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Watkins v. United States - Significance, Supreme Court Rules That Congressional Power Of Investigation Is Not Unlimited, Further Readings

petitioner lawyer justices respondent


John T. Watkins


United States

Petitioner's Claim

That Congress does not have unlimited power to investigate the private lives of individual citizens.

Chief Lawyer for Petitioner

Joseph L. Rauh, Jr.

Chief Lawyer for Respondent

J. Lee Rankin, U. S. Solicitor General

Justices for the Court

Hugo Lafayette Black, William J. Brennan, Jr., William O. Douglas, Felix Frankfurter, John Marshall Harlan II, Earl Warren (writing for the Court)

Justices Dissenting

Tom C. Clark (Harold Burton and Charles Evans Whittaker did not participate)


Washington, D.C.

Date of Decision

17 June 1957


The Supreme Court ruled that the congressional power of investigation is not unlimited and should not intrude upon law enforcement, a function of the executive branch, or try cases, thus assuming a judicial role.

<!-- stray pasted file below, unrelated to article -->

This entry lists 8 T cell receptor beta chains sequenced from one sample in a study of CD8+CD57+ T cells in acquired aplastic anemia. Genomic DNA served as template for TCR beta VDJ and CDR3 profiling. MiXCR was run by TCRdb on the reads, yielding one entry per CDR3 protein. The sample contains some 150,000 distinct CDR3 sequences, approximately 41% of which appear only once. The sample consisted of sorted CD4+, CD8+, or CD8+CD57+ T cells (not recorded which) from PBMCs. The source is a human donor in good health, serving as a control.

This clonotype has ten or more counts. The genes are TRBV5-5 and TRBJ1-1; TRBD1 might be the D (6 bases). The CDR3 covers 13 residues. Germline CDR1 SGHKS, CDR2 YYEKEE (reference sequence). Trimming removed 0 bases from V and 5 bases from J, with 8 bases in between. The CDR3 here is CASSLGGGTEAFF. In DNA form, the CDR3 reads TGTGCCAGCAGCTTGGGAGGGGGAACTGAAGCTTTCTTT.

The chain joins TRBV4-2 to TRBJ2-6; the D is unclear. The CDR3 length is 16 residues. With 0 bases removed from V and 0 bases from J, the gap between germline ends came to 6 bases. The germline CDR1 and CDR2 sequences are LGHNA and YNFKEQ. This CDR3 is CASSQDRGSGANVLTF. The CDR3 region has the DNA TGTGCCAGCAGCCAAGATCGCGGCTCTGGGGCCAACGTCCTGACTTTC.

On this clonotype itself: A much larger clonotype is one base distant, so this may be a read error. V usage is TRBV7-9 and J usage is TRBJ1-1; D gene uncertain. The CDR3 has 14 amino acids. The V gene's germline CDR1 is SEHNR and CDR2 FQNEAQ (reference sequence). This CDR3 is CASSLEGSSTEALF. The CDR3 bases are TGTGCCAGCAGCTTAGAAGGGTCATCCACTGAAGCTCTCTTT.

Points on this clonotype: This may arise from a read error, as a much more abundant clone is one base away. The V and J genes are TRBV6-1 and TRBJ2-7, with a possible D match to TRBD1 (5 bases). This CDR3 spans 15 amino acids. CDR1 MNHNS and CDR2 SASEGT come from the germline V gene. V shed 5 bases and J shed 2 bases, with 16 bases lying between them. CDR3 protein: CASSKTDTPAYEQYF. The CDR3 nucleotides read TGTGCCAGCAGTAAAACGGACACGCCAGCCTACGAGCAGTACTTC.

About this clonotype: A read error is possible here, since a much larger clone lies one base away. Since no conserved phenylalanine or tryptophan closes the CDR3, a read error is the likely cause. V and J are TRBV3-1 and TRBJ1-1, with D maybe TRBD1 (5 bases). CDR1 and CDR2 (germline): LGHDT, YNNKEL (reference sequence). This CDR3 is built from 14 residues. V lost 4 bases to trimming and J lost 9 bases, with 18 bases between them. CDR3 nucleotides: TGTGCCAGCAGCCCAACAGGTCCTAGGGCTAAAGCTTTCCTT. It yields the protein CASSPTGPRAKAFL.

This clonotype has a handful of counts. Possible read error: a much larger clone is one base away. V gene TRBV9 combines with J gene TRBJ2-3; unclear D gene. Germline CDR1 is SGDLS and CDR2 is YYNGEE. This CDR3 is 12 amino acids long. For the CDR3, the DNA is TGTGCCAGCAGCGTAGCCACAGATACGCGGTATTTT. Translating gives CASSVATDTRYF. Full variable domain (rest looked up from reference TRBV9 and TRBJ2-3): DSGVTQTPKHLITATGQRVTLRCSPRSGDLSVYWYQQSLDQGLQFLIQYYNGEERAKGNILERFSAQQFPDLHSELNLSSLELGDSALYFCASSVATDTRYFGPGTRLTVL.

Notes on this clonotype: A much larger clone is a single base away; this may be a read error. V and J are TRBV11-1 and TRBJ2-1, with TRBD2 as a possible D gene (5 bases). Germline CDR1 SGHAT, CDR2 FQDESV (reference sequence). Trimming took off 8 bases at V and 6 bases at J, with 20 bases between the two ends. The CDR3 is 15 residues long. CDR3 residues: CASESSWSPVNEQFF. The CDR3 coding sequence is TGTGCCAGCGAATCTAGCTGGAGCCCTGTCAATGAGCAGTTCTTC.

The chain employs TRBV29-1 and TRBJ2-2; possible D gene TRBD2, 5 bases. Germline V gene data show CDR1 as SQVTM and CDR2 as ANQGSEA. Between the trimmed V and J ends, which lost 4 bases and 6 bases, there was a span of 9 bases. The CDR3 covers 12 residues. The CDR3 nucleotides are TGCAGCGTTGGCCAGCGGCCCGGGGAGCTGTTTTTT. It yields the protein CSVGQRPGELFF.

Related Cases

  • Kilbourn v. Thompson, 103 U.S. 168 (1881).
  • American Communications Association v. Douds, 339 U.S. 382 (1950).
Wiener v. United States - A "quasi-judicial" Body, Shifting Precedents, Justice Felix Frankfurter [next] [back] Ullmann v. United States - Significance, Court Holds That The Privilege Against Self-incrimination Only Protects Against Criminal Prosecution, Prima Facie Evidence

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